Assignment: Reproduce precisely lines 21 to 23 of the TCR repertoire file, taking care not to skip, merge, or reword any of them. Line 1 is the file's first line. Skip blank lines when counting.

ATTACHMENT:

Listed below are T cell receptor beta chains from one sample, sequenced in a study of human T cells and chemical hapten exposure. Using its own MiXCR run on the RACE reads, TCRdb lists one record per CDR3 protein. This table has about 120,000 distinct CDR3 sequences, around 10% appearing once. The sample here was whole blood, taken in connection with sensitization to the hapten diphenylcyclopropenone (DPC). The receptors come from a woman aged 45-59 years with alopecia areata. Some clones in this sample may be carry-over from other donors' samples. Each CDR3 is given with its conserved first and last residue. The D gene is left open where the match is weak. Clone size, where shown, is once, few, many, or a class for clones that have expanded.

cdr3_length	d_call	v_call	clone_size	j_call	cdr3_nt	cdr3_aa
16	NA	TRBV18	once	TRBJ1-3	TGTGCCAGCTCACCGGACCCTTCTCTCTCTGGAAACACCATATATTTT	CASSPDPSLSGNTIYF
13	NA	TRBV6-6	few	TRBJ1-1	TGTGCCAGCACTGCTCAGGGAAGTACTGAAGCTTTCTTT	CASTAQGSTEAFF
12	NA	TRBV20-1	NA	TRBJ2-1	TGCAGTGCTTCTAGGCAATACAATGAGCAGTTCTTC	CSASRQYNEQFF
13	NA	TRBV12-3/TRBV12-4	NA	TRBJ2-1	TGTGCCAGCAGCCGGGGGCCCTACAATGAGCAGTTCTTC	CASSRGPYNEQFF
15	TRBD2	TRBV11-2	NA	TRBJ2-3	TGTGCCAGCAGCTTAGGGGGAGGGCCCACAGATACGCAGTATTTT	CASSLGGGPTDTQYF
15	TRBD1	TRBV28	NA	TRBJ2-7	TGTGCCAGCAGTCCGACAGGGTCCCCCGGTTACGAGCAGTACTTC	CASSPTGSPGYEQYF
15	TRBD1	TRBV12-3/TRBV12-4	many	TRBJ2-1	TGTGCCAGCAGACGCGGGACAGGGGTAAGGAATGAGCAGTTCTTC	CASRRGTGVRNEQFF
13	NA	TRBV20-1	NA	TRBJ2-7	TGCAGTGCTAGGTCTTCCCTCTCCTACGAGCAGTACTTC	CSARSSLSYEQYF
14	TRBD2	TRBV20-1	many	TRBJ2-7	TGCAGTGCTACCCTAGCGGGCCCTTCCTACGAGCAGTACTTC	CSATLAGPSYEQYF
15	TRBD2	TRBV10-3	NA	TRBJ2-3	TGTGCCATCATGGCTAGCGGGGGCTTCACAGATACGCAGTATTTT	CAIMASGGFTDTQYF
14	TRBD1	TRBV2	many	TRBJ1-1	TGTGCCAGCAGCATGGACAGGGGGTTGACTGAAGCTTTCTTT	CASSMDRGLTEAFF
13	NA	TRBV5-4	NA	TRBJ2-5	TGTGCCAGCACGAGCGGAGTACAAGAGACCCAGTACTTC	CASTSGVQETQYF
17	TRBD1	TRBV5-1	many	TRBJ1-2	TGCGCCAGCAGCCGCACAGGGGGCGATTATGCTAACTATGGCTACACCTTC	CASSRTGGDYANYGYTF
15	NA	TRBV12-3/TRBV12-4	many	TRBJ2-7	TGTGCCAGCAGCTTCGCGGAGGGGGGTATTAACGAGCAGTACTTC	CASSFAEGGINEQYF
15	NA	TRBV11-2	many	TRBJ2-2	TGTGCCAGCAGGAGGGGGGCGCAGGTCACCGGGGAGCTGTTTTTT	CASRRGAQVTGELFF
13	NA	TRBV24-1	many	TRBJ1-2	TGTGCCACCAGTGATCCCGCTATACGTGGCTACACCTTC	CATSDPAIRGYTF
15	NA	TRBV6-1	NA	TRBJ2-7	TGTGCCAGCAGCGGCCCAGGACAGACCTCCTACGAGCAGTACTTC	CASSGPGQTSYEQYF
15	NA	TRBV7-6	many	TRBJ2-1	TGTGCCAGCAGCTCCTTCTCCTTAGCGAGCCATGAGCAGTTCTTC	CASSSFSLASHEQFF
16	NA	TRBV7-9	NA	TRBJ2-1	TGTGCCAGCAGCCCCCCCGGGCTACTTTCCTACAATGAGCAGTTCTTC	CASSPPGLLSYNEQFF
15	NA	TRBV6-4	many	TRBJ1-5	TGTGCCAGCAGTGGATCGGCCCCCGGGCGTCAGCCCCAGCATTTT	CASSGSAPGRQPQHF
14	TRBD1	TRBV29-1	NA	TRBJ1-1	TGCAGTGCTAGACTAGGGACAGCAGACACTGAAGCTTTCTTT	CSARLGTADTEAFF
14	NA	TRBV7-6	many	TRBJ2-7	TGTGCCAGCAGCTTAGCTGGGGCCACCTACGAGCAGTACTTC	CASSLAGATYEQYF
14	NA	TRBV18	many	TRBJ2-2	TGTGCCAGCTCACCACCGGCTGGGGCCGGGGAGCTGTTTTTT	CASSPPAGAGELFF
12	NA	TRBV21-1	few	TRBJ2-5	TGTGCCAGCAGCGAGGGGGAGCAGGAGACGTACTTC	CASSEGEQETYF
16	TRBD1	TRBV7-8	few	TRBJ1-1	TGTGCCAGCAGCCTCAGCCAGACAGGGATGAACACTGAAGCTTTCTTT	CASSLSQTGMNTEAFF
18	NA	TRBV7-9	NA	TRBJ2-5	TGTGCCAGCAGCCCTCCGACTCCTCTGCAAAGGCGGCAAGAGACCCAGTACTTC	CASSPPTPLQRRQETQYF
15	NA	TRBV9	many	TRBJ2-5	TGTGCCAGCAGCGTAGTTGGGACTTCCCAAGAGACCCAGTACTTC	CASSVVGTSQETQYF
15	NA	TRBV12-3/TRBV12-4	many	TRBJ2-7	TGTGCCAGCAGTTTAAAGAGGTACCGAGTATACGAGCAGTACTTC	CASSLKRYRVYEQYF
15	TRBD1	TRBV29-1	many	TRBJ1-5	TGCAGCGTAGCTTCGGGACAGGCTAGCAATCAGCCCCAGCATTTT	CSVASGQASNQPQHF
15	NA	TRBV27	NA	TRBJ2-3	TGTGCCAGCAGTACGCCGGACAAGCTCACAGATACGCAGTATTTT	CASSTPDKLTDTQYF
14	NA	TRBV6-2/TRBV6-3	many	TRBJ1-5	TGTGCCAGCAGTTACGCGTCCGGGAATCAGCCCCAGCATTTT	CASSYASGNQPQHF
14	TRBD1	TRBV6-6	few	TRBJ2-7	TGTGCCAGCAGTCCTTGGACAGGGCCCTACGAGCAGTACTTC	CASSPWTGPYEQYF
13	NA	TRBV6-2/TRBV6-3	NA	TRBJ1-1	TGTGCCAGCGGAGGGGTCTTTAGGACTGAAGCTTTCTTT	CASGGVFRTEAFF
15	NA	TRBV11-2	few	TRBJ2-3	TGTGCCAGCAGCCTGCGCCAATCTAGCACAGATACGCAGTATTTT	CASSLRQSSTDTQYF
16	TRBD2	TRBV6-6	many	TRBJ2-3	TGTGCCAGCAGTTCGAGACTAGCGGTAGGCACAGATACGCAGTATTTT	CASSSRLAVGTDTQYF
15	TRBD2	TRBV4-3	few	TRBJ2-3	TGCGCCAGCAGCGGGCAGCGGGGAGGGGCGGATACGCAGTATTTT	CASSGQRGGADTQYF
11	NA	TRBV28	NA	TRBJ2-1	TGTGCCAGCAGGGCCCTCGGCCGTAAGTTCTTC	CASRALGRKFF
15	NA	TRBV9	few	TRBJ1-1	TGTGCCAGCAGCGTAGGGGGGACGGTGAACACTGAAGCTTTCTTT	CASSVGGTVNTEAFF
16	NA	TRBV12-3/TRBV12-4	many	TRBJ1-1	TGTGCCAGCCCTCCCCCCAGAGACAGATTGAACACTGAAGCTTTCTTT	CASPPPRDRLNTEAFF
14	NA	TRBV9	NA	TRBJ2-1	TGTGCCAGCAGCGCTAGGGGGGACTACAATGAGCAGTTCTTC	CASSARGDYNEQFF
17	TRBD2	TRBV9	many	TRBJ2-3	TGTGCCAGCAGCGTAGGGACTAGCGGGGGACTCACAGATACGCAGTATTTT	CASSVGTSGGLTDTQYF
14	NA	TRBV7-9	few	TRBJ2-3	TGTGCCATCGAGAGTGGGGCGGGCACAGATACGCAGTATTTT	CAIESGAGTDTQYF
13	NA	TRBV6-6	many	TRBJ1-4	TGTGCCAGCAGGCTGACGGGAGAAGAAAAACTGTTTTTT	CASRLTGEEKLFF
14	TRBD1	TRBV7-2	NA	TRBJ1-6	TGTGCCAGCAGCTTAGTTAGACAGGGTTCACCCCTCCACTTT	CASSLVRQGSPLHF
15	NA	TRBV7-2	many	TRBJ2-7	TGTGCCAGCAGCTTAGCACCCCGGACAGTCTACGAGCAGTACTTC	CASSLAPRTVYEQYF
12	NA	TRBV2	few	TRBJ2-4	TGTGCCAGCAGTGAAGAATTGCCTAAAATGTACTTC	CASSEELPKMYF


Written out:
16	NA	TRBV7-9	NA	TRBJ2-1	TGTGCCAGCAGCCCCCCCGGGCTACTTTCCTACAATGAGCAGTTCTTC	CASSPPGLLSYNEQFF
15	NA	TRBV6-4	many	TRBJ1-5	TGTGCCAGCAGTGGATCGGCCCCCGGGCGTCAGCCCCAGCATTTT	CASSGSAPGRQPQHF
14	TRBD1	TRBV29-1	NA	TRBJ1-1	TGCAGTGCTAGACTAGGGACAGCAGACACTGAAGCTTTCTTT	CSARLGTADTEAFF